Due to circumstances beyond my control (and, as swiftly transpired, my doctor’s), I’ve spent the past week filling myself with opiates. Not, I grant you, a situation devoutly to be wished. But equally, not one without its recompenses either. For the intrepid scholar of atheism, you see, systematically dulling one’s senses with codeine offers opportunities for serious fieldwork – indeed, for participant observation. Religion, after all, “is the opiate of the people” (das Opium des Volkes): a Reader’s Digest-worthy Quotable Quote if ever there was one (not that, mystifyingly, they tend to feature much Marx).
This enduring and influential metaphor owes much of its force to its clear and arresting imagery. Conjuring up images of opium dens and heroin needles, “religion” is depicted here as addictive and damaging: a devastating social malady, cynically peddled to the weak by miscreants seeking profit and power. At least, that is what “opiate of the people” has come, more or less universally, to mean. Oddly and importantly, though, it is not at all what Marx himself meant by the phrase.
First off, Marx was writing in the 1840s (the famous passage comes from his otherwise fairly forgettable Contribution to the Critique of Hegel’s Philosophy of Right, published in 1843). Opium and its derivatives were held in high regard for their medicinal properties. Indeed, according to the scholar Andrew McKinnon: “Medicine, not recreational use, was the most common use for opium in the first half of the 19th century, and opium was a medicine of utmost significance; in the 1840s its importance is perhaps best compared with that of penicillin in the 20th century.”
The Victorians well appreciated opiates’ analgesic properties. But they were also valued for their supposed curative properties. From colds to cholera and much else in between, opiates – not least in the form of laudanum – were widely used. Marx himself, a well-known hypochondriac, was an enthusiastic self-medicator. Opium was not, of course, without its problems. The potential perils of both overuse and misuse, not least when used to “dope” infants, were a cause of growing social concern. And Marx was naturally well informed concerning the social, economic and political problems associated with the opium trade. Nevertheless, when Marx was penning his metaphor the growing negativity surrounding the word “opiate” was still several decades away from eclipsing its overwhelmingly positive connotations.
This much is obvious to anyone who bothers to read the rest of Marx’s “religion paragraph”. Ever the romantic, Marx tees up his master metaphor with a moving, indeed one might almost call it sentimental, litany. Religion is, he tells us, “the expression of real distress and also the protest against real distress … the sigh of the oppressed creature, the heart of a heartless world … the spirit of spiritless conditions”. There is, I think, nothing here that one couldn’t imagine a Bishop of Rome uttering.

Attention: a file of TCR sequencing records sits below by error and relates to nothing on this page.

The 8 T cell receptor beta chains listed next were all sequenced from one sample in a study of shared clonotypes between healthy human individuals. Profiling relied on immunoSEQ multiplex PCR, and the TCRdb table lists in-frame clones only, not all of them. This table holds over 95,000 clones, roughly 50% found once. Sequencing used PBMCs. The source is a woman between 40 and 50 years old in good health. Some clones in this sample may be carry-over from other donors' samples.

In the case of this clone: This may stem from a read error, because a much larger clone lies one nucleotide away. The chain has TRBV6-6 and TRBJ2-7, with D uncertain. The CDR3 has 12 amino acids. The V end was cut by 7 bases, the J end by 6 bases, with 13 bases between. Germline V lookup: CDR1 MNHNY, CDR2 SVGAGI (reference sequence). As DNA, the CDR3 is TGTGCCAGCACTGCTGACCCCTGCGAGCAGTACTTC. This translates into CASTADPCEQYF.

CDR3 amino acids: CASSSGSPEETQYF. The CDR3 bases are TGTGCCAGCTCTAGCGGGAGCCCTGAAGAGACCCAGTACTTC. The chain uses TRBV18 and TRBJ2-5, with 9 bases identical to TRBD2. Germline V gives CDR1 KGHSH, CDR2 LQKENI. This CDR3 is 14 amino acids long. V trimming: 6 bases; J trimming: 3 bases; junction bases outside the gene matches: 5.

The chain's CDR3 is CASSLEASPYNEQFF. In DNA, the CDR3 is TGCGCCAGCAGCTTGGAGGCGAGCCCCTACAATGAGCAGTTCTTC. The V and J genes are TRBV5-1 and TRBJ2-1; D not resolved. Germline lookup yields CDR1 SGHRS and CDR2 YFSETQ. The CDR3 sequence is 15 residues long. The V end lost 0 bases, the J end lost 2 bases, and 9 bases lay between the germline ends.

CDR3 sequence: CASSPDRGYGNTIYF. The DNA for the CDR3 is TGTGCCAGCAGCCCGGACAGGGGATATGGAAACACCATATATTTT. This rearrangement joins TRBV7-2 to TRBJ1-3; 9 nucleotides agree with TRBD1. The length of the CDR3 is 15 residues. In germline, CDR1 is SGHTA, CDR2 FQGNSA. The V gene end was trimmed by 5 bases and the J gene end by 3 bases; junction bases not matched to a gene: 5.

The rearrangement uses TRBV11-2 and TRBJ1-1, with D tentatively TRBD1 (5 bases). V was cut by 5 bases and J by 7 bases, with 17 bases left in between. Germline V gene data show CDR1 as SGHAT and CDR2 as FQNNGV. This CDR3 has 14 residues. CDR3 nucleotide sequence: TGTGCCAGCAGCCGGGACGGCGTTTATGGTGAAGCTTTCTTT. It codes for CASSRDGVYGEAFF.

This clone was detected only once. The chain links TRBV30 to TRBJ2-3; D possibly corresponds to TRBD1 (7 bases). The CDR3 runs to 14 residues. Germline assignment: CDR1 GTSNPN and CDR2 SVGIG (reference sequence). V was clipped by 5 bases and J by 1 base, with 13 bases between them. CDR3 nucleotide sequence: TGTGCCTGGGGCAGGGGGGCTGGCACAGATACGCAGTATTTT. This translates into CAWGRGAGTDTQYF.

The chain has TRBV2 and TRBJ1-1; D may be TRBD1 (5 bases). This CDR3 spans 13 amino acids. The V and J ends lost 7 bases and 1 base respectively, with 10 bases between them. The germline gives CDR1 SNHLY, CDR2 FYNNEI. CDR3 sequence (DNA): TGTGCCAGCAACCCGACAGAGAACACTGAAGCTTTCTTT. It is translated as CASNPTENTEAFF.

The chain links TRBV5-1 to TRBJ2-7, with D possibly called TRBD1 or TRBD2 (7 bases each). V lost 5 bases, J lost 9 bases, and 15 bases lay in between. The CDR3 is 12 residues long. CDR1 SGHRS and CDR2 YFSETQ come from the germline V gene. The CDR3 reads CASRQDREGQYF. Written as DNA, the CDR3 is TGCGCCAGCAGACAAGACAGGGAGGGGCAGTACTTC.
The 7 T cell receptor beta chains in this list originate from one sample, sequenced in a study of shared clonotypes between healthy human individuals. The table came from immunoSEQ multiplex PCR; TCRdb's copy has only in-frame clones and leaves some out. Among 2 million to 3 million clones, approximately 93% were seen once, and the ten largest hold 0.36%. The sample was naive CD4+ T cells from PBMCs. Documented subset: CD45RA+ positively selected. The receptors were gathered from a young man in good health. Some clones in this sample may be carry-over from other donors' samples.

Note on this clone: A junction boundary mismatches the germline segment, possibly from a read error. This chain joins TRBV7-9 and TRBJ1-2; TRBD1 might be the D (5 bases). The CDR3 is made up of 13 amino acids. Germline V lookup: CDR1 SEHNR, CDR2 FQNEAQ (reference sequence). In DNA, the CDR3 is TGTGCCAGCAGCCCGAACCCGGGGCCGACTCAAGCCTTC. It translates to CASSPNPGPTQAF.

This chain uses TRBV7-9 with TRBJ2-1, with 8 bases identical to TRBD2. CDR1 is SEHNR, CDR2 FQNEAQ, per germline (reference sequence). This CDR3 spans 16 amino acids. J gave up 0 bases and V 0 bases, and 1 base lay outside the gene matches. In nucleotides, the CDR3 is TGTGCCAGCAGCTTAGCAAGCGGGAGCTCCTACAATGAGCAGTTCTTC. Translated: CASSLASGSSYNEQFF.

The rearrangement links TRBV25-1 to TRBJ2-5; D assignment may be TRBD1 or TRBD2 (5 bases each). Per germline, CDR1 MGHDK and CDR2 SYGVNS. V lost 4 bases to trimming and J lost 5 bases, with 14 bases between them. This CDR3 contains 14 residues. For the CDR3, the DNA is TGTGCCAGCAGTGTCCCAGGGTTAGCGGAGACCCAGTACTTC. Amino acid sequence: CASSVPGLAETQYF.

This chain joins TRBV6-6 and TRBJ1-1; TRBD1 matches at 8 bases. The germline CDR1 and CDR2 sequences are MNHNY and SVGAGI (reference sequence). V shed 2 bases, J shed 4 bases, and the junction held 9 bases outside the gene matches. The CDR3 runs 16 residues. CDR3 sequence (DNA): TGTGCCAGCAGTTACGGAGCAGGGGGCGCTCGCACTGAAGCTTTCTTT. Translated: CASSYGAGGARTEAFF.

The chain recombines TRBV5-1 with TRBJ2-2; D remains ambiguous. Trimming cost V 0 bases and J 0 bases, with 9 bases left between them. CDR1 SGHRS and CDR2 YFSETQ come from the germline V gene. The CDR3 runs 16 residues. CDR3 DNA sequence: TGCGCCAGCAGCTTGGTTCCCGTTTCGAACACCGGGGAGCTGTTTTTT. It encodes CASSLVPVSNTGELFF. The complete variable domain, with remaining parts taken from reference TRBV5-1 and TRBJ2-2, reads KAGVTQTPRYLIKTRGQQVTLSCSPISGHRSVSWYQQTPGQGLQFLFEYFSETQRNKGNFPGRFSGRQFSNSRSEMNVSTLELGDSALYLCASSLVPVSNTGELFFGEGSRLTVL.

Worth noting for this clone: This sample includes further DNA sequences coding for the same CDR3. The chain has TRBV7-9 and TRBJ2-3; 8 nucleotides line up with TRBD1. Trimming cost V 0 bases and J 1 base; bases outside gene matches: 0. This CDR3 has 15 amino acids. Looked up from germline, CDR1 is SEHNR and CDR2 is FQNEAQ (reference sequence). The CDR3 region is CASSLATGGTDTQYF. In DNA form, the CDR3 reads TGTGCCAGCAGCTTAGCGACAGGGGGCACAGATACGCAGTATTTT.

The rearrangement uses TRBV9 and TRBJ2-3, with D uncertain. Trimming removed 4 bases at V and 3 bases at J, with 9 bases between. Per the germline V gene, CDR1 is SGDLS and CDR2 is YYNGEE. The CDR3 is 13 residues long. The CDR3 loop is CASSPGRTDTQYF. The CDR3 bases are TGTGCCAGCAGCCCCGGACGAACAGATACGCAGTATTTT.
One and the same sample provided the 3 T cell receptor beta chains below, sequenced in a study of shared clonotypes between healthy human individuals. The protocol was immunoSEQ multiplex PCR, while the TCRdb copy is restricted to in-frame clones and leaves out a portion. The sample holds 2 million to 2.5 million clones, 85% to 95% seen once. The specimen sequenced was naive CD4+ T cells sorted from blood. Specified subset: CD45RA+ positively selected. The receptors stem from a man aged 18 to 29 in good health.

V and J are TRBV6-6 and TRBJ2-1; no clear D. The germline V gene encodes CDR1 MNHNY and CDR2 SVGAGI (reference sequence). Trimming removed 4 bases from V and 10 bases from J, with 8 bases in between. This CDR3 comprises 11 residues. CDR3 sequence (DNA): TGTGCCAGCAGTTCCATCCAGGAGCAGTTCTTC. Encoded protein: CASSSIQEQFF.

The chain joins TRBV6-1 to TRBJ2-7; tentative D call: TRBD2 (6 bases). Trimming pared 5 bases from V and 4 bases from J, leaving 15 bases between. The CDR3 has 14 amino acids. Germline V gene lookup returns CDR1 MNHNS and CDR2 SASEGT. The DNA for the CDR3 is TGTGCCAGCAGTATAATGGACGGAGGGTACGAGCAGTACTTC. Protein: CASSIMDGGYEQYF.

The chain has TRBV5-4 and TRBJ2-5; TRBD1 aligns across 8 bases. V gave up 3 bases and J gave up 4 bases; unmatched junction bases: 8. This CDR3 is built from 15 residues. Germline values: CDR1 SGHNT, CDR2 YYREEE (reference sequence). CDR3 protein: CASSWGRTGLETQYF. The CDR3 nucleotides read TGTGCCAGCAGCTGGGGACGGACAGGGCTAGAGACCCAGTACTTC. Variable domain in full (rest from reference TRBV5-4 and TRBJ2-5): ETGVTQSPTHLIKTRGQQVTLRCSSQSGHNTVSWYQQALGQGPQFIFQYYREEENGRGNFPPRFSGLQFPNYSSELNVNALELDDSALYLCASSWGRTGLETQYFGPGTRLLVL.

But what then does Marx mean by ending his stirring paean with “It is the opiate of the people’’? The essential point is this. Marx takes it for granted that religion – by which he basically means Christianity – is false. But, by and large, he thinks it serves a benign social function: it helps put-upon working people deal with the horrors of modern economic life. This is where the opiate-as-medicine idea comes into force. The very fact that one needs to be taking medicine in the first place is not, in itself, a thing to be celebrated (it is, indeed, the “expression of real distress and also the protest against real distress”).
But if one must be ill, then it is better that there are medicines to alleviate one’s suffering (to be, indeed, “the heart of heartless conditions”). Marx’s real point is that it is much better not to be ill in the first place. In a world of universal healthiness, medicines will no longer be needed; doctors and pharmaceutical companies will simply go out of business. And this is pretty much Marx’s own view of religion: once we fix the underlying social and economic diseases engendered by capitalism, religion will naturally wither away.
Of course, Marx was wrong – catastrophically – on both counts. Marxist revolutions didn’t cure the world of socio-economic ills (quite the opposite), and neither did religion wither away (which, by Marx’s own arguments, rather proved the first point). Still, he was right about one thing. If not for large quantities of codeine, I’d have spent the week in rainy Bicester, agonisedly bedridden, trying to claw back the cost of a cancelled flight from my travel insurance company. Instead I’m signing this off from Miami airport, having had a very pleasant few days, sitting in the middle of a swamp, surrounded by alligators and talking about Humanae Vitae. But that’s a story for another time. Wonderful thing, opiates – though not a patch on religion.
Stephen Bullivant is a consulting editor of the Catholic Herald and directs the Benedict XVI Centre at St Mary’s University, Twickenham. He tweets at @ssbullivant